Practice Relating to Rule 99. Deprivation of Liberty
China’s Law Governing the Trial of War Criminals (1946) provides that “making indiscriminate mass arrests” constitutes a war crime.
China’s Criminal Law (1979), as amended in 1997, states:
Article 238 Whoever unlawfully detains another person or unlawfully deprives the personal freedom of another person by any other means shall be sentenced to fixed-term imprisonment of not more than three years, criminal detention, public surveillance or deprivation of political rights. If he resorts to battery or humiliation, he shall be given a heavier punishment.
Whoever commits the crime mentioned in the preceding paragraph and causes serious injury to the victim shall be sentenced to fixed-term imprisonment of not less than three years but not more than 10 years; if he causes death to the victim, he shall be sentenced to fixed-term imprisonment of not less than 10 years. If he causes injury, disability or death to the victim by violence, he shall be convicted and punished in accordance with the provisions of Article 234 or 232 of this Law.
Whoever unlawfully detains or confines another person in order to get payment of a debt shall be punished in accordance with the provisions of the preceding two paragraphs.
Where a functionary of a State organ commits any of the crimes mentioned in the preceding three paragraphs by taking advantage of his functions and powers, he shall be given a heavier punishment in accordance with the provisions in the preceding three paragraphs correspondingly.
China’s Constitution (1982), as amended in 2004, states:
Freedom of the person of citizens of the People’s Republic of China is inviolable.
No citizen may be arrested except with the approval or by decision of a people’s procuratorate or by decision of a people’s court, and arrests must be made by a public security organ.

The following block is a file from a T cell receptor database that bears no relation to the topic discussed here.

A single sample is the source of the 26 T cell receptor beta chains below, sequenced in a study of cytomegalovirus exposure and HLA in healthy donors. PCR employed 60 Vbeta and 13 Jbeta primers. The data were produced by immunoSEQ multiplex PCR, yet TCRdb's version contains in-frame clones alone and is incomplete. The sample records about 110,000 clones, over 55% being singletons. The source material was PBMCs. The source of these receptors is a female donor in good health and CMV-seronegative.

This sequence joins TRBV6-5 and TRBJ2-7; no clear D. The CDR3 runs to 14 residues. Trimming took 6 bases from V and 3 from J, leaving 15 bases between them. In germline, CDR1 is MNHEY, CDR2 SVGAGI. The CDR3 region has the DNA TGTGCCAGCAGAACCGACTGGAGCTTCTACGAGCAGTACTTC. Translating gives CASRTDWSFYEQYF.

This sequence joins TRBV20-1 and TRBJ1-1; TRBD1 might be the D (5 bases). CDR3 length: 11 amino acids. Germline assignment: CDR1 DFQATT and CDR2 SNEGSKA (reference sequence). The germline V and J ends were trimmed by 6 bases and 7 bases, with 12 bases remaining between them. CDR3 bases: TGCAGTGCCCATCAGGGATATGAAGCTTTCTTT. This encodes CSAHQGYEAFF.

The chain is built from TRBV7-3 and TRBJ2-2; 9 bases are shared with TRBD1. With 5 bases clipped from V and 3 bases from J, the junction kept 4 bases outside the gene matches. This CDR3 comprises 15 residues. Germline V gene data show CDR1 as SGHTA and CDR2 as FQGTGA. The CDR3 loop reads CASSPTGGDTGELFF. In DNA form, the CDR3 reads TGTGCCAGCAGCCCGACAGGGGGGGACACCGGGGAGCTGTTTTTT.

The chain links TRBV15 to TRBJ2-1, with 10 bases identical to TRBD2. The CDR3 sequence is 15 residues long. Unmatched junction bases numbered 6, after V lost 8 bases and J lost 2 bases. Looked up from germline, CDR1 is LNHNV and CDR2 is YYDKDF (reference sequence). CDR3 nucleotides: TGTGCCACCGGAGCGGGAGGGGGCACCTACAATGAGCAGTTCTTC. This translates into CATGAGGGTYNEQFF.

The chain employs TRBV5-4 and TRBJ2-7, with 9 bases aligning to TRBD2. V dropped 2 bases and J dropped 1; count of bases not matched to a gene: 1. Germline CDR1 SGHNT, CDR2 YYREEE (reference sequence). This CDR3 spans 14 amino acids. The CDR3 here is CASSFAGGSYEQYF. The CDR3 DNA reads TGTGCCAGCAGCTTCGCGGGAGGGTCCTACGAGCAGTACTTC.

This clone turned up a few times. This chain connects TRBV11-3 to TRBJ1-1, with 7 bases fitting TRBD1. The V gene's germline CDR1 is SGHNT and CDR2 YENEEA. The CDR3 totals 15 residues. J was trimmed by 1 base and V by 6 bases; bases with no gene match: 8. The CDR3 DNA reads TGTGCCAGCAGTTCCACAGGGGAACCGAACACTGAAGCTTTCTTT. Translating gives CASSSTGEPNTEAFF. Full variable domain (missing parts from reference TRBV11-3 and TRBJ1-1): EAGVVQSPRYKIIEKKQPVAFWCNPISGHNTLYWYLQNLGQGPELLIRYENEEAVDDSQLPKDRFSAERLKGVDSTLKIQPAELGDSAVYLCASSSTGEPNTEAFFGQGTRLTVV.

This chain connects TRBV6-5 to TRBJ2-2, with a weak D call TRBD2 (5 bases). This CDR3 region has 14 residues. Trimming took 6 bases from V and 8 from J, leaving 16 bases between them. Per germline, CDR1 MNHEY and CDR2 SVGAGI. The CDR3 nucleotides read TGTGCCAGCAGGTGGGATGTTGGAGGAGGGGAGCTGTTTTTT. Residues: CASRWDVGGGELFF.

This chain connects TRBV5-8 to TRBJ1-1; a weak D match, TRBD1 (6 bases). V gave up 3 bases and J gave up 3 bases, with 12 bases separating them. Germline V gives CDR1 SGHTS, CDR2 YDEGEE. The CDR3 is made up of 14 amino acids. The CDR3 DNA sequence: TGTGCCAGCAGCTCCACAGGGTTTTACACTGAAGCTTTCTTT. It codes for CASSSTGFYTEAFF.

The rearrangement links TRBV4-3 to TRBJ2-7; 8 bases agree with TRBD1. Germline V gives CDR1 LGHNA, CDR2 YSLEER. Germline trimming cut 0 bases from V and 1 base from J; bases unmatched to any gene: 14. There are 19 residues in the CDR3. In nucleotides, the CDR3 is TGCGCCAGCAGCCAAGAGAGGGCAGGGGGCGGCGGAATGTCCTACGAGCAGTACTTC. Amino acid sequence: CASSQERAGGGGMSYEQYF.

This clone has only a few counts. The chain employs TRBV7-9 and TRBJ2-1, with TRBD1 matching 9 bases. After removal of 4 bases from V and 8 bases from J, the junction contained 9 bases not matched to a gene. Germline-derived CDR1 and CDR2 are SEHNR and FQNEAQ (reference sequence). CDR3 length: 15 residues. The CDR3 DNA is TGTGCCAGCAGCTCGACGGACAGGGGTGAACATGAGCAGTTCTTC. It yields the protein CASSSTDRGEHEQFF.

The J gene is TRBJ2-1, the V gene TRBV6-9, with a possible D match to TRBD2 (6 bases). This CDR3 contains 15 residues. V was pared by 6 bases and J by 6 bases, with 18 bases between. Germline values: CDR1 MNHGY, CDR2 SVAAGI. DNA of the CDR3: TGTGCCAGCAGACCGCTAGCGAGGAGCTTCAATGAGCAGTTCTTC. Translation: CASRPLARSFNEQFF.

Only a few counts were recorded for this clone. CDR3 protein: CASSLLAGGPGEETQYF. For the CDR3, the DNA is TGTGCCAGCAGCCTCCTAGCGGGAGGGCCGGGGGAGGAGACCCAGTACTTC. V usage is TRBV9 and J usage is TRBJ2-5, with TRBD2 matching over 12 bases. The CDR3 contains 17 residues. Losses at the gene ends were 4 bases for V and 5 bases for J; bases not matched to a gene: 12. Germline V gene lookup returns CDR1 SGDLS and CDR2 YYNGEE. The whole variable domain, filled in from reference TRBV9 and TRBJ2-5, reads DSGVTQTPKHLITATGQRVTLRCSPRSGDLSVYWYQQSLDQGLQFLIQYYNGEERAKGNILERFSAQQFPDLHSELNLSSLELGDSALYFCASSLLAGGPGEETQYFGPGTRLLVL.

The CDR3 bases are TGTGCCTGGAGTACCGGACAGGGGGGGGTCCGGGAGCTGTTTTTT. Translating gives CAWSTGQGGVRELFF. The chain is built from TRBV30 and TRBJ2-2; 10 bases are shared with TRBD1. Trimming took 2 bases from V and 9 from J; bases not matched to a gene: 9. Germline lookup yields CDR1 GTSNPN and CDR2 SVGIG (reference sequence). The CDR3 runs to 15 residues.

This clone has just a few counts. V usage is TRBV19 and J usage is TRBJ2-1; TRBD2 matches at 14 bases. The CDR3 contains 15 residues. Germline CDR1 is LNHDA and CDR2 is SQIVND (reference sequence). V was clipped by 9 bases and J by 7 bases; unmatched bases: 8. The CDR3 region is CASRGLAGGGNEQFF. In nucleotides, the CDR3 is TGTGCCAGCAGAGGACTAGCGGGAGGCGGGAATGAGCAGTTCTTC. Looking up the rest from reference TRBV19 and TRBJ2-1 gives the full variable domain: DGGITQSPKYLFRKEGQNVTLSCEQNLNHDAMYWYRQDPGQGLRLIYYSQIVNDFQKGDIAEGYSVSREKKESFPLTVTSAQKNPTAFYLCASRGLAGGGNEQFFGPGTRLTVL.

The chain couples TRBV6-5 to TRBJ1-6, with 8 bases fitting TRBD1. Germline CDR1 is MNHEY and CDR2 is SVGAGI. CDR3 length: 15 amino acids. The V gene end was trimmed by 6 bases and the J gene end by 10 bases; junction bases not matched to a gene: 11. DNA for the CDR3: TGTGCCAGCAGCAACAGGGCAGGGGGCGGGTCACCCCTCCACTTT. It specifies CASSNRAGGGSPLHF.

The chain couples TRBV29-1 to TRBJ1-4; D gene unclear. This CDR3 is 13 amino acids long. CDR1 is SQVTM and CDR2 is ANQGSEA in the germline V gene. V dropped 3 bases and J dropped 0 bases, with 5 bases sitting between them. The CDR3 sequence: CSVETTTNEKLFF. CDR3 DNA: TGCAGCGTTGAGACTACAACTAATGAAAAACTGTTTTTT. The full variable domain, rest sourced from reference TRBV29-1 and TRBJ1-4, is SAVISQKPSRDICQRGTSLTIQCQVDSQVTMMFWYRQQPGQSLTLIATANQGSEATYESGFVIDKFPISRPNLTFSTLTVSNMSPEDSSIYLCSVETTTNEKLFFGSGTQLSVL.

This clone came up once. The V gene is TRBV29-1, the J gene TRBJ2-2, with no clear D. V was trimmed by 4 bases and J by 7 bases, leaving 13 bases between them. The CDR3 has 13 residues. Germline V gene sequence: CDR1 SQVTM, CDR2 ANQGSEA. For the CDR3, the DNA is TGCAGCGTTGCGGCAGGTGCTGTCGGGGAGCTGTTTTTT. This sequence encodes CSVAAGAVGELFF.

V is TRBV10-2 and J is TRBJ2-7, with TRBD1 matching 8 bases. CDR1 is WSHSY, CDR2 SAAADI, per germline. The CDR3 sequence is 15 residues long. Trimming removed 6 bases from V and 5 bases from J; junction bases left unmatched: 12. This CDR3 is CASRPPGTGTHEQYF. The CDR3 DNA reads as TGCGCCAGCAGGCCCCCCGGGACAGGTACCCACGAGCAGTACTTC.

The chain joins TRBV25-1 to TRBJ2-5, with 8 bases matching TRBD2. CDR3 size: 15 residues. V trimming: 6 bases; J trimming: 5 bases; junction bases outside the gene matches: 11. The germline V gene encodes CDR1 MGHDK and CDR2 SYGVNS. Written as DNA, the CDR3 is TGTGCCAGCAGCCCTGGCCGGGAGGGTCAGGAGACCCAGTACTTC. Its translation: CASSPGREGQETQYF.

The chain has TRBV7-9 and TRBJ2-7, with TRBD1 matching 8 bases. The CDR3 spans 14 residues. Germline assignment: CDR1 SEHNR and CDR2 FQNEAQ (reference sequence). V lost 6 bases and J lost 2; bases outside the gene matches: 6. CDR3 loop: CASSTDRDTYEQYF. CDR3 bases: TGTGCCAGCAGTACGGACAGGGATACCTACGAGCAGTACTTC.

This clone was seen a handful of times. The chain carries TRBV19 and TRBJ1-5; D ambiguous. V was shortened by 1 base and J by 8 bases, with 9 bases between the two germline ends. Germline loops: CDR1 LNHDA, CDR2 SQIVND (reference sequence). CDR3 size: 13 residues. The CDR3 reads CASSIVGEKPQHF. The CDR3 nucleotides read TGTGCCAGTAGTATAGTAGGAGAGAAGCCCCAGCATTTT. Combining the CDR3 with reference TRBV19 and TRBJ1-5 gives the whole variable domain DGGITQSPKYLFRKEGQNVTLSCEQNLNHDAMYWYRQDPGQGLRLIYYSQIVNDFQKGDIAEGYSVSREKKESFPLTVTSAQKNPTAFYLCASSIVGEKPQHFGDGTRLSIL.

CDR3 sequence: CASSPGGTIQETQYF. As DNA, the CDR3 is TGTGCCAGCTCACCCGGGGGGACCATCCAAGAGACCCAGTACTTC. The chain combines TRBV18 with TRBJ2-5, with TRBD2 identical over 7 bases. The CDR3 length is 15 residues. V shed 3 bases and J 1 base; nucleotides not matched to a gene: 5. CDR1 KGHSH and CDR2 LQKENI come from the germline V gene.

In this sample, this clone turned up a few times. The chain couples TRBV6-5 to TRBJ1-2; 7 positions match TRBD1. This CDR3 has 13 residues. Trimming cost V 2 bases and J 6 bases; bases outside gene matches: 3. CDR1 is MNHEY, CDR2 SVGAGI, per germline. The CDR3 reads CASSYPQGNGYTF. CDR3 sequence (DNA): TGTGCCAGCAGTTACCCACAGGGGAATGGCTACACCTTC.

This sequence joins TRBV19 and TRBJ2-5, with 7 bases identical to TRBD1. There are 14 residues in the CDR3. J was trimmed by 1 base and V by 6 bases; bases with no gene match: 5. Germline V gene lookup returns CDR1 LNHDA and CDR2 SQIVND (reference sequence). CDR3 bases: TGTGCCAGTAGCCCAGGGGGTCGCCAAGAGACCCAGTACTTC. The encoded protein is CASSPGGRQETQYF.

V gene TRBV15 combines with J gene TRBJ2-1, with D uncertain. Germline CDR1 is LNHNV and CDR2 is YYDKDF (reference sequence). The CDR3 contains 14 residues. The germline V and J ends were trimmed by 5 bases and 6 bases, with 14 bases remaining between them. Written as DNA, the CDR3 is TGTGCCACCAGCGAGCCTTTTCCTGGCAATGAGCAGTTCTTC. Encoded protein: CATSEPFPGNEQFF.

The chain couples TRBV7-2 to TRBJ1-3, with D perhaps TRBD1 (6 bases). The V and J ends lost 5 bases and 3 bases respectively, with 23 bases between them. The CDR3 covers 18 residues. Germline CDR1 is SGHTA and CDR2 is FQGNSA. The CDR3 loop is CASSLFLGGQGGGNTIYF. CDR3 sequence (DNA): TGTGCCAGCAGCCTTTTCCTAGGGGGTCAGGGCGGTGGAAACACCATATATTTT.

Unlawful detention or deprivation or restriction of citizens’ freedom of the person by other means is prohibited, and unlawful search of the person of citizens is prohibited.
In 2005, in a white paper on “China’s Progress in Human Rights in 2004”, China stated:
Since May 2004, the Supreme People’s Procuratorate has carried out a special campaign to severely deal with criminal cases involving government functionaries’ infringement upon human rights by misusing their powers, focusing on cases of illegal detention and search, extorting confessions by torture, gathering evidence with violence, [and] abusing people in custody.
China’s Criminal Procedure Law (1979), as amended in 1996, states:
Article 64 When detaining a person, a public security organ must produce a detention warrant.
Within 24 hours after a person has been detained, his family or the unit to which he belongs shall be notified of the reasons for detention and the place of custody, except in circumstances where such notification would hinder the investigation or there is no way of notifying them.
Article 65 A public security organ shall interrogate a detainee within 24 hours after detention. If it is found that the person should not have been detained, he must be immediately released and issued a release certificate. If the public security organ finds it necessary to arrest a detainee when sufficient evidence is still lacking, it may allow the detainee to obtain a guarantor pending trial or place him under residential surveillance.
China’s Martial Law (1996) states:
The martial-law-enforcing officers shall have the persons, whom they have detained in accordance with the provisions of this Law, immediately registered and interrogated and shall release the ones as soon as they find that there is no need to detain them any longer.
During the period of martial law, the procedures and time limit for detention and arrest may be free from the restrictions of the relevant provisions of the Criminal Procedure Law of the People’s Republic of China, except that an arrest shall be subject to approval or decision of a People’s Procuratorate.